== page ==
Low-Lux Cameras

One alternative is to invest in Low-Lux camera equipment, or light-amplifying night vision. Most cheap night vision cameras are so today because they’re essentially using invisible flashlights to light up a room. It’s the expensive stuff that doesn’t illuminate a room, it amplifies what’s already there. Night vision goggles? There are no little IR illuminators on the sides, they’re amplifying the light that’s already there. Consider the difference between these two IR images.

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Light amplification is great, but it’s also expensive as shit.

Back-Lighting

Your other alternative is back-lighting. Rather than setting up your light right beside your camera, blasting out the room (and, potentially, the spirit), you instead set up your illumination along a back wall in your shot, so that you can see the back of the room, and you have a bright surface to differentiate a shadow or figure moving through your shot, without blasting that figure out with intense, possibly-harmful light.

And the best light to use? Investigators like Barry Fitzgerald suggest that red is the most welcoming for spirits. The same way photographers use red light in dark rooms, because it’s the least intense of the visible light wavelengths. Where UV is very harmful, red is as far as we can get, and doesn’t effect the photographic chemicals. Same goes for our night vision. Red doesn’t  burn into our eyes as badly.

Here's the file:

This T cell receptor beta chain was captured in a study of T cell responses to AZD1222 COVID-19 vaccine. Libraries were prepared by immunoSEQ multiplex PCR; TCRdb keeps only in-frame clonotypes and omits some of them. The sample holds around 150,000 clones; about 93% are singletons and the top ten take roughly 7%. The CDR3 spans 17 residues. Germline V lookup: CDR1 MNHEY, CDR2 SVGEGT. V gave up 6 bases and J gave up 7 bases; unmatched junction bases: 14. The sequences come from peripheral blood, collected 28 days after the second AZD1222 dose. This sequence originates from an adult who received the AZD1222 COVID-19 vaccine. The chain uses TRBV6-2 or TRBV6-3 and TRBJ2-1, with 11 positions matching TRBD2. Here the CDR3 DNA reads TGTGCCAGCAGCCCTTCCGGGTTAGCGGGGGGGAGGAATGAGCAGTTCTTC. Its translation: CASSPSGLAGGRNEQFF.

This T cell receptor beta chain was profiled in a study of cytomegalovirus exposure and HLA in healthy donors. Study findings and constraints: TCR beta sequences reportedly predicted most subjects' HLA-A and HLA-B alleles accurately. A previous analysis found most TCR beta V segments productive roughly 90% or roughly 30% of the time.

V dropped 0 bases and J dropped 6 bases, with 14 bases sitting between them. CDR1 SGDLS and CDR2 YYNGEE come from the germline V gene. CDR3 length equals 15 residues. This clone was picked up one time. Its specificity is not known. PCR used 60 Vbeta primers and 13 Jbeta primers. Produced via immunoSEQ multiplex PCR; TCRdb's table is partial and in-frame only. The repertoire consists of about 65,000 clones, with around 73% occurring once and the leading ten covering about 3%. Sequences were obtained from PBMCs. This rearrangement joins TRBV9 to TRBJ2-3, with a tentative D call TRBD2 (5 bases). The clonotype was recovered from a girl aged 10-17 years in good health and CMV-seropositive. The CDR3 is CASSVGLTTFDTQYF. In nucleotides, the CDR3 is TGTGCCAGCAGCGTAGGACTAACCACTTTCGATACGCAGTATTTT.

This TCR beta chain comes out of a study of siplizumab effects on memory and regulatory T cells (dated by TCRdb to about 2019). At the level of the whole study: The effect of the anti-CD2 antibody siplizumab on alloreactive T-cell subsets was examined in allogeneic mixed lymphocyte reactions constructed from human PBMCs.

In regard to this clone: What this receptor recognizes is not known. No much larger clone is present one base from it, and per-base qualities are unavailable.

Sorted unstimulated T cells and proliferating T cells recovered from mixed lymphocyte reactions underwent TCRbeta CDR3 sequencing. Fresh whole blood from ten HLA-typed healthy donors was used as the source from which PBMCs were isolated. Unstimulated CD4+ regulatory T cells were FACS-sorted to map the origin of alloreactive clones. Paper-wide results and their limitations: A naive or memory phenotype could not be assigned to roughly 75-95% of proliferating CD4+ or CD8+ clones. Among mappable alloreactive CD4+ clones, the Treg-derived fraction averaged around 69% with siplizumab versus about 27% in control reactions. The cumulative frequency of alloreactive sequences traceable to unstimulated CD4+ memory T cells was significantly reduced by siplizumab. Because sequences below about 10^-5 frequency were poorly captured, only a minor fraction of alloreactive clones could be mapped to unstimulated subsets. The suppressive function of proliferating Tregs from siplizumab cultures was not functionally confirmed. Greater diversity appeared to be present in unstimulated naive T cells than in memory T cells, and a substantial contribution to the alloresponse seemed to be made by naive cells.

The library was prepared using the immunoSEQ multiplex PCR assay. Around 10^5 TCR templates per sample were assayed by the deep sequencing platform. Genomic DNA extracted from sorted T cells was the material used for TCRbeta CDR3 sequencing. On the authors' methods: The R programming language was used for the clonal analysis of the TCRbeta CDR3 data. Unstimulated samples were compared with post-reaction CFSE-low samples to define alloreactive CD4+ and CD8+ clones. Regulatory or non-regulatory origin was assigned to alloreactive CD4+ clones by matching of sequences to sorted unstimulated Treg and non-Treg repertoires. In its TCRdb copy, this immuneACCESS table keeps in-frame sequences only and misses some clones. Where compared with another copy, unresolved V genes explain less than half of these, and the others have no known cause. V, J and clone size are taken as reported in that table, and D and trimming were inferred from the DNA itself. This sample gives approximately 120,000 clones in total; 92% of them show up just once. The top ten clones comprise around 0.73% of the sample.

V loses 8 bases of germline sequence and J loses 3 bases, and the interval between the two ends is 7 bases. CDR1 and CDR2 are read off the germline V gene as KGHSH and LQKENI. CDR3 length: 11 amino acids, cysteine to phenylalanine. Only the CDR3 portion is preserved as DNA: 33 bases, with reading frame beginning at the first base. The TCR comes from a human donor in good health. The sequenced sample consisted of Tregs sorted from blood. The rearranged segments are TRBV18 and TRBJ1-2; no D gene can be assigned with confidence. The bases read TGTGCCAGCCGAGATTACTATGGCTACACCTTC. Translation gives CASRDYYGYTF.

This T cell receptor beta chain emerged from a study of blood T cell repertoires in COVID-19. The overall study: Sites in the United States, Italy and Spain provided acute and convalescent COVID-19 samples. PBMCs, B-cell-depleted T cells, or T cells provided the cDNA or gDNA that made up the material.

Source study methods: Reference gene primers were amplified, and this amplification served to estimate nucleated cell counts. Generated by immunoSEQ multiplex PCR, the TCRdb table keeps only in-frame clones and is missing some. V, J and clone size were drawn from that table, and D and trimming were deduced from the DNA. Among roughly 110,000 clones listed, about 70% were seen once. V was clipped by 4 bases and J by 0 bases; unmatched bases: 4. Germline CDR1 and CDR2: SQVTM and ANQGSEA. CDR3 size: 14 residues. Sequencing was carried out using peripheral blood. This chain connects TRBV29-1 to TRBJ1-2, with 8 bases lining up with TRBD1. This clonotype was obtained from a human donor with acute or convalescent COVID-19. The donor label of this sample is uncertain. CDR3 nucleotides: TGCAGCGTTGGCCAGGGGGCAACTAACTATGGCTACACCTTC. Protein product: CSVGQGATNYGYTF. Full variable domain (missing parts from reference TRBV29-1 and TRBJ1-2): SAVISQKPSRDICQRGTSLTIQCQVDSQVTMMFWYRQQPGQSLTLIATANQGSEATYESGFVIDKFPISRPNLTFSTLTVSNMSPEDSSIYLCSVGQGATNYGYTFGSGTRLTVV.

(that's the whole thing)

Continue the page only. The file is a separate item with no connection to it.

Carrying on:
The best way to capture a ghost? Red light, splashed up over a back wall, or light-amplifying equipment. No flash, shutter speeds that aren’t too long, and tripods.

Then, go ahead and see what you might get.

Karl Pfeiffer won the first season of Ghost Hunters Academy and went on to work with the Ghost Hunters International team. He now leads the weekend public ghost hunts at the Stanley Hotel in Estes Park, Colorado, he travels the nation lecturing, and he writes for the TAPS Paramagazine and the Paranormal Pop Culture Blog. He’s the author of the novel Hallowtide and the book Into a Sky Below, Forever. He’s also a portrait and landscape photographer based of Fort Collins. More can be found at www.KarlPfeiffer.com

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Meggin Photoshoot

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Me: Yeah, that’s the bane of photography, the best light has to be hitting you right in the eyes.

Meggin: I’m gonna go blind.

Me: You won’t have any retinas when we’re done shooting, but your boyfriend will have some pretty pictures. So. You know. Priorities.
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Blasted Places

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Halloween, blasted by winds that seem to sting your cheeks, the same sting that burns children’s faces red. Hallow’s Evening.

Hallowed, hollowed, hollows, holy. Empty, but full.

The St. Malo Retreat Center, the Chapel on the Rock, in Allensparek CO, Halloween 2013. After the Retreat Center was destroyed by fire in 2011, the area surrounding the chapel was damaged in September 2013 after mudslides wrecked the area. The chapel survived both disasters. Where once a small pond settled in front of the chapel, the grounds are now a wasteland of broken tree branches and small stillwater puddles.

St. Malo's before the fire and mudslides, spring 2009. Photo by Steve Johnson.

St. Malo’s before the fire and mudslides, spring 2009. Photo by Steve Johnson.